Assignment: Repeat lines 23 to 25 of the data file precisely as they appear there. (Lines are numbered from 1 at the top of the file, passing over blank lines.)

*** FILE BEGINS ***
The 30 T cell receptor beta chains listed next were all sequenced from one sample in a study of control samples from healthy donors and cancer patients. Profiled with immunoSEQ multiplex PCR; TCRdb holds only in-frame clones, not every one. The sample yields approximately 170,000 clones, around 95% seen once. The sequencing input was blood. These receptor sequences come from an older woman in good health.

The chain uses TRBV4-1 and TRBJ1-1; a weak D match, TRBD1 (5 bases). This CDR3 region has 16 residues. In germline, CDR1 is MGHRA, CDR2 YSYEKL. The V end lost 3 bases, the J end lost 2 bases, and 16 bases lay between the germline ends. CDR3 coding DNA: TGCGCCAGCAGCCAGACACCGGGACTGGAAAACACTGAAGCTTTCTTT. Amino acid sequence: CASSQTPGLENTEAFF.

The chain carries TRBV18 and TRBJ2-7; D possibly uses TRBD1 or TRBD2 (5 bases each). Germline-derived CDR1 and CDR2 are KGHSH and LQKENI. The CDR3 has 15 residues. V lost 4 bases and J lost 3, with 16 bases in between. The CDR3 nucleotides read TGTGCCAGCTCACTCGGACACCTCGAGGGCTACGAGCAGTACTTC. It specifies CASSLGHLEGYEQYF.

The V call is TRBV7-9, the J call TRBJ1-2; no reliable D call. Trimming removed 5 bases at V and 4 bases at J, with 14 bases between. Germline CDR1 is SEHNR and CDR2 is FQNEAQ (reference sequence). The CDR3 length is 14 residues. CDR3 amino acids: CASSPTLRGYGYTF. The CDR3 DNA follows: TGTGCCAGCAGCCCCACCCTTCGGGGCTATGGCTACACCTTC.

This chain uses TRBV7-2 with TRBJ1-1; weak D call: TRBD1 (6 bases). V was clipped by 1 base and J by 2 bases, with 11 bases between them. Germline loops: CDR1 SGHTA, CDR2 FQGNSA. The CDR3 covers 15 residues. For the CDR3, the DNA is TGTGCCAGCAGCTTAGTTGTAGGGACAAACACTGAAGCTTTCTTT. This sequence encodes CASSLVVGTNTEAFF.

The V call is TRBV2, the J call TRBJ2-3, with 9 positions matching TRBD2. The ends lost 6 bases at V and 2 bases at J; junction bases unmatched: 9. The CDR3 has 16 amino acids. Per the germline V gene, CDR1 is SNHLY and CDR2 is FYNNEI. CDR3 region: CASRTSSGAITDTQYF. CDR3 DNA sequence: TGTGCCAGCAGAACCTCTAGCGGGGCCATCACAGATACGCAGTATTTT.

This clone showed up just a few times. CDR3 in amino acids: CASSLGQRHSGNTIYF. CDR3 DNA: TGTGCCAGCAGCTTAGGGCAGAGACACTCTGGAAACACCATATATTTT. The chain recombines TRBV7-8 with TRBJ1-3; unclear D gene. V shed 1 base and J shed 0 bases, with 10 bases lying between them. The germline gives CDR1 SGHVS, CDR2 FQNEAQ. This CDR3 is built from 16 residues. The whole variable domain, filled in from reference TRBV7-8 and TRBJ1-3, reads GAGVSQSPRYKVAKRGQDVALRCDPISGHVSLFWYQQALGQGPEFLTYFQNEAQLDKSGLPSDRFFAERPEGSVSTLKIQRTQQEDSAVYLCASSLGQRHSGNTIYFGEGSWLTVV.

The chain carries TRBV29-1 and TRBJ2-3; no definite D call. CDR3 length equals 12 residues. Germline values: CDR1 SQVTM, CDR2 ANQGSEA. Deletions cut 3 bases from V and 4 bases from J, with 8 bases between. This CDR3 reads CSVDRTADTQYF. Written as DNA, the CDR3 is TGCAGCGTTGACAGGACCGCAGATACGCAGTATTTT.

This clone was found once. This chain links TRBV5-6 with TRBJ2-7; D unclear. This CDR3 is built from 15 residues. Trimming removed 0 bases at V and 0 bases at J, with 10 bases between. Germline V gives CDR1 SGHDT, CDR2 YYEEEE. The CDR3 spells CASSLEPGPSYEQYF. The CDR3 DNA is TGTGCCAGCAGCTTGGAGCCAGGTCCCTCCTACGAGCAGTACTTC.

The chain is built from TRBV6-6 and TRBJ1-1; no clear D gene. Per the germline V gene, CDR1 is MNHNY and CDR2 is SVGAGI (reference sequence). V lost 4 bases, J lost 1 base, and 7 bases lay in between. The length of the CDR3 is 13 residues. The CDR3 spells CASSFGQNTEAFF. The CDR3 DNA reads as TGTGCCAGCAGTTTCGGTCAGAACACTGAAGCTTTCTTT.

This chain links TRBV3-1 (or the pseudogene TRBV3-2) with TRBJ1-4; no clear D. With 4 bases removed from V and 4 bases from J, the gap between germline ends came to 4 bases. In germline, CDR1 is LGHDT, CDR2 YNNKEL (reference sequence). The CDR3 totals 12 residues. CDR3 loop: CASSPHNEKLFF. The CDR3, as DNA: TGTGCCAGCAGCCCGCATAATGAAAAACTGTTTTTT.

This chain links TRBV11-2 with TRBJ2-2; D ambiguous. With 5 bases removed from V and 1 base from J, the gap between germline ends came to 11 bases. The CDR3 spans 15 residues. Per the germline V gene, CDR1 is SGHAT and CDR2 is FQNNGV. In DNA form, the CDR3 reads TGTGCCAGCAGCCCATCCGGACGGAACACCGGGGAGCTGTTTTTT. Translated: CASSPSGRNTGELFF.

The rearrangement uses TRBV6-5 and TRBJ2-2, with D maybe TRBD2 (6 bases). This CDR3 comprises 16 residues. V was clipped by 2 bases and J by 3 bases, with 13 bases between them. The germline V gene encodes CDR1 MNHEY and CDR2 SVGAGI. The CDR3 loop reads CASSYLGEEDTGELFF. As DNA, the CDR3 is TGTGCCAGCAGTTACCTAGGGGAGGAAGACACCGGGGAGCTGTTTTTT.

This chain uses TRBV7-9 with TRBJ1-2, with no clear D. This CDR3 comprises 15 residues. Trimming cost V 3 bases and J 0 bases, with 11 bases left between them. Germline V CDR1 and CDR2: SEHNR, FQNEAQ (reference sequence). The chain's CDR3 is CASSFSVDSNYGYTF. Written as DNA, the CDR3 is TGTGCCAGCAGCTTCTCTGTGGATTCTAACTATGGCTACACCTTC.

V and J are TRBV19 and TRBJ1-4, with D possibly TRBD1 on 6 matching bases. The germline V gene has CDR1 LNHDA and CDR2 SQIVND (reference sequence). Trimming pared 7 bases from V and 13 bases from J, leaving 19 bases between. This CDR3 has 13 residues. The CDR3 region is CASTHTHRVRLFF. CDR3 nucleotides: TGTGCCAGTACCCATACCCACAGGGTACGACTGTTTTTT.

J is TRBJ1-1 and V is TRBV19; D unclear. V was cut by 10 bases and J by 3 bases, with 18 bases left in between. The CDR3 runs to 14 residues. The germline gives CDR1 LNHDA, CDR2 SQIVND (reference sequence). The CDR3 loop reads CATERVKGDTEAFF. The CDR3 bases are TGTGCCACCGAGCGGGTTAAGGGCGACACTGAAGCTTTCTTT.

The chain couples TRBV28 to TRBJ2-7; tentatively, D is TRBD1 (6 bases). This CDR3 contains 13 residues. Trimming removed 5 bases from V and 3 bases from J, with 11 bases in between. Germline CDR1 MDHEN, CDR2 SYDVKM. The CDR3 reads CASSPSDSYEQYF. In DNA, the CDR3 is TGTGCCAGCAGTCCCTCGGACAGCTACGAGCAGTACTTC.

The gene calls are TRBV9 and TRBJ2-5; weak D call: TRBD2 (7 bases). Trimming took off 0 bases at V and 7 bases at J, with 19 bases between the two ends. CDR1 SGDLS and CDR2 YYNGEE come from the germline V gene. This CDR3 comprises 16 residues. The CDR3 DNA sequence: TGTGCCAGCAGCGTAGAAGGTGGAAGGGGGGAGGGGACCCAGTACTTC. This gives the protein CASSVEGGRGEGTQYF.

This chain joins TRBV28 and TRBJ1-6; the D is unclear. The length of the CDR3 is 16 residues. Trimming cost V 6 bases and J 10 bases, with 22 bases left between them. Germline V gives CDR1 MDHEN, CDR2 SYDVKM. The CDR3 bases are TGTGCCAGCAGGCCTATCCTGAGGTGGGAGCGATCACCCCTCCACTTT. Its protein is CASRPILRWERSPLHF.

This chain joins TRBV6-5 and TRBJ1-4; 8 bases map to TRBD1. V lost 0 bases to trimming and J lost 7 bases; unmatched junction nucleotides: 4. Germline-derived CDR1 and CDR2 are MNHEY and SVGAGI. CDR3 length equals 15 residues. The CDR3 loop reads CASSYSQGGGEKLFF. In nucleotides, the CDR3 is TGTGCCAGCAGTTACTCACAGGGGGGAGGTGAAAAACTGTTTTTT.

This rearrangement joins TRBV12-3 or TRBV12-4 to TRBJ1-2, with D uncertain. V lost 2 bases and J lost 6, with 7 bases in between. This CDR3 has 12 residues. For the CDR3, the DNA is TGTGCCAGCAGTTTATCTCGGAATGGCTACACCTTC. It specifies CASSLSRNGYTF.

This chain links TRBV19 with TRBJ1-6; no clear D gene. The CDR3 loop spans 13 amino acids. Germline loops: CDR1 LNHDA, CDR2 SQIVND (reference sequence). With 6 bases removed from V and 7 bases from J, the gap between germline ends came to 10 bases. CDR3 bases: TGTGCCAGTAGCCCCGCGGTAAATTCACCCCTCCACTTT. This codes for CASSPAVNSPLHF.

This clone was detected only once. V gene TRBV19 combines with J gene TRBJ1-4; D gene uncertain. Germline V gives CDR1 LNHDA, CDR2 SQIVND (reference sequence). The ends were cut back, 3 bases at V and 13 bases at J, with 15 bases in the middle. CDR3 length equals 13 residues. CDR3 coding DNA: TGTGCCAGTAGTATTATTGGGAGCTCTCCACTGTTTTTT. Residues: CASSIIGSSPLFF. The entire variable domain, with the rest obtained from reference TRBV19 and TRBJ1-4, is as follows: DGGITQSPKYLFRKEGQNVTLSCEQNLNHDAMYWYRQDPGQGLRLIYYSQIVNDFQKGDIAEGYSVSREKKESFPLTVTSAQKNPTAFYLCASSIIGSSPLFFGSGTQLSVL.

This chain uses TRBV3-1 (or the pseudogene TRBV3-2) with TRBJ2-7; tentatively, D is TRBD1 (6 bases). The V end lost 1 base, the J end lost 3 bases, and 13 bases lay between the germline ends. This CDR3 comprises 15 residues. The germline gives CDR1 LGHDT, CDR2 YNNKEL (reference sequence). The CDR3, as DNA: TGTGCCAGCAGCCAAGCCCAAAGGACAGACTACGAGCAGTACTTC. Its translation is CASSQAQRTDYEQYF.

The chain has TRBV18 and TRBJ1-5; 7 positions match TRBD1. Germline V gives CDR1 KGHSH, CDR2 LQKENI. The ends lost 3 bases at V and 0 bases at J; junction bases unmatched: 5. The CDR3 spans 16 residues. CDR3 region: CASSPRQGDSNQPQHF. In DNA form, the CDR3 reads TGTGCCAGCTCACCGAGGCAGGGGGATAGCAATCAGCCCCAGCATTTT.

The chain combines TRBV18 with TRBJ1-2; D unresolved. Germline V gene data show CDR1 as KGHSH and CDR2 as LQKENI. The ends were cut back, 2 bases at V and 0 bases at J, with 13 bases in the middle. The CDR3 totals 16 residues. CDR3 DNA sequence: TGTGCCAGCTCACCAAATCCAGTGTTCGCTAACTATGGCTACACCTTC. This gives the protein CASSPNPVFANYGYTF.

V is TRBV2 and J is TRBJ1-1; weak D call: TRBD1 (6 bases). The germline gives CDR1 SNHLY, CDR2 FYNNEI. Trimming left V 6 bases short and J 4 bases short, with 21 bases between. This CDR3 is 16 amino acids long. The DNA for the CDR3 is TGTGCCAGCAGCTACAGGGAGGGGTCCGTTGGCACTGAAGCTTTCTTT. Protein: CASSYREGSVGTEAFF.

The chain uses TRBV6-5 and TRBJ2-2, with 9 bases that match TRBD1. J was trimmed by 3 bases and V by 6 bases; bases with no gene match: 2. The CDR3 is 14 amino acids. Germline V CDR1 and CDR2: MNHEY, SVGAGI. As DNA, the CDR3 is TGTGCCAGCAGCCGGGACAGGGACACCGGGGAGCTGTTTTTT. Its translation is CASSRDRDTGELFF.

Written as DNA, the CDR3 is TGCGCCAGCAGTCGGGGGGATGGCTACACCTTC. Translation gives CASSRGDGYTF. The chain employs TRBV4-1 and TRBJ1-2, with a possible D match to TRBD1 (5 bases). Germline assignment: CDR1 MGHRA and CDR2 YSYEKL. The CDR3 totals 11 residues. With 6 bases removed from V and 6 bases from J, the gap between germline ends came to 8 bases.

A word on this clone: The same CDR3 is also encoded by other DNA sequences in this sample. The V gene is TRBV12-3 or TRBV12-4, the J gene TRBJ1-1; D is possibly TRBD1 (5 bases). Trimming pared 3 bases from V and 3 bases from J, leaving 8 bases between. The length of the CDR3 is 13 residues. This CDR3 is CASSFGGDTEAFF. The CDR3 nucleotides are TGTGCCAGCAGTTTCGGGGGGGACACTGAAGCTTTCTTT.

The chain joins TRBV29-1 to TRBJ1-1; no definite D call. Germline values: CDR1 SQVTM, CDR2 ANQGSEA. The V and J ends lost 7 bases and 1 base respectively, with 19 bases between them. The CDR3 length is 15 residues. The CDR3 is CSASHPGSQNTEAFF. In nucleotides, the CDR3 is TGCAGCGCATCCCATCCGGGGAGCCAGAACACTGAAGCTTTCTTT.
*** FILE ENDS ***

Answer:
This clone was detected only once. V gene TRBV19 combines with J gene TRBJ1-4; D gene uncertain. Germline V gives CDR1 LNHDA, CDR2 SQIVND (reference sequence). The ends were cut back, 3 bases at V and 13 bases at J, with 15 bases in the middle. CDR3 length equals 13 residues. CDR3 coding DNA: TGTGCCAGTAGTATTATTGGGAGCTCTCCACTGTTTTTT. Residues: CASSIIGSSPLFF. The entire variable domain, with the rest obtained from reference TRBV19 and TRBJ1-4, is as follows: DGGITQSPKYLFRKEGQNVTLSCEQNLNHDAMYWYRQDPGQGLRLIYYSQIVNDFQKGDIAEGYSVSREKKESFPLTVTSAQKNPTAFYLCASSIIGSSPLFFGSGTQLSVL.

This chain uses TRBV3-1 (or the pseudogene TRBV3-2) with TRBJ2-7; tentatively, D is TRBD1 (6 bases). The V end lost 1 base, the J end lost 3 bases, and 13 bases lay between the germline ends. This CDR3 comprises 15 residues. The germline gives CDR1 LGHDT, CDR2 YNNKEL (reference sequence). The CDR3, as DNA: TGTGCCAGCAGCCAAGCCCAAAGGACAGACTACGAGCAGTACTTC. Its translation is CASSQAQRTDYEQYF.

The chain has TRBV18 and TRBJ1-5; 7 positions match TRBD1. Germline V gives CDR1 KGHSH, CDR2 LQKENI. The ends lost 3 bases at V and 0 bases at J; junction bases unmatched: 5. The CDR3 spans 16 residues. CDR3 region: CASSPRQGDSNQPQHF. In DNA form, the CDR3 reads TGTGCCAGCTCACCGAGGCAGGGGGATAGCAATCAGCCCCAGCATTTT.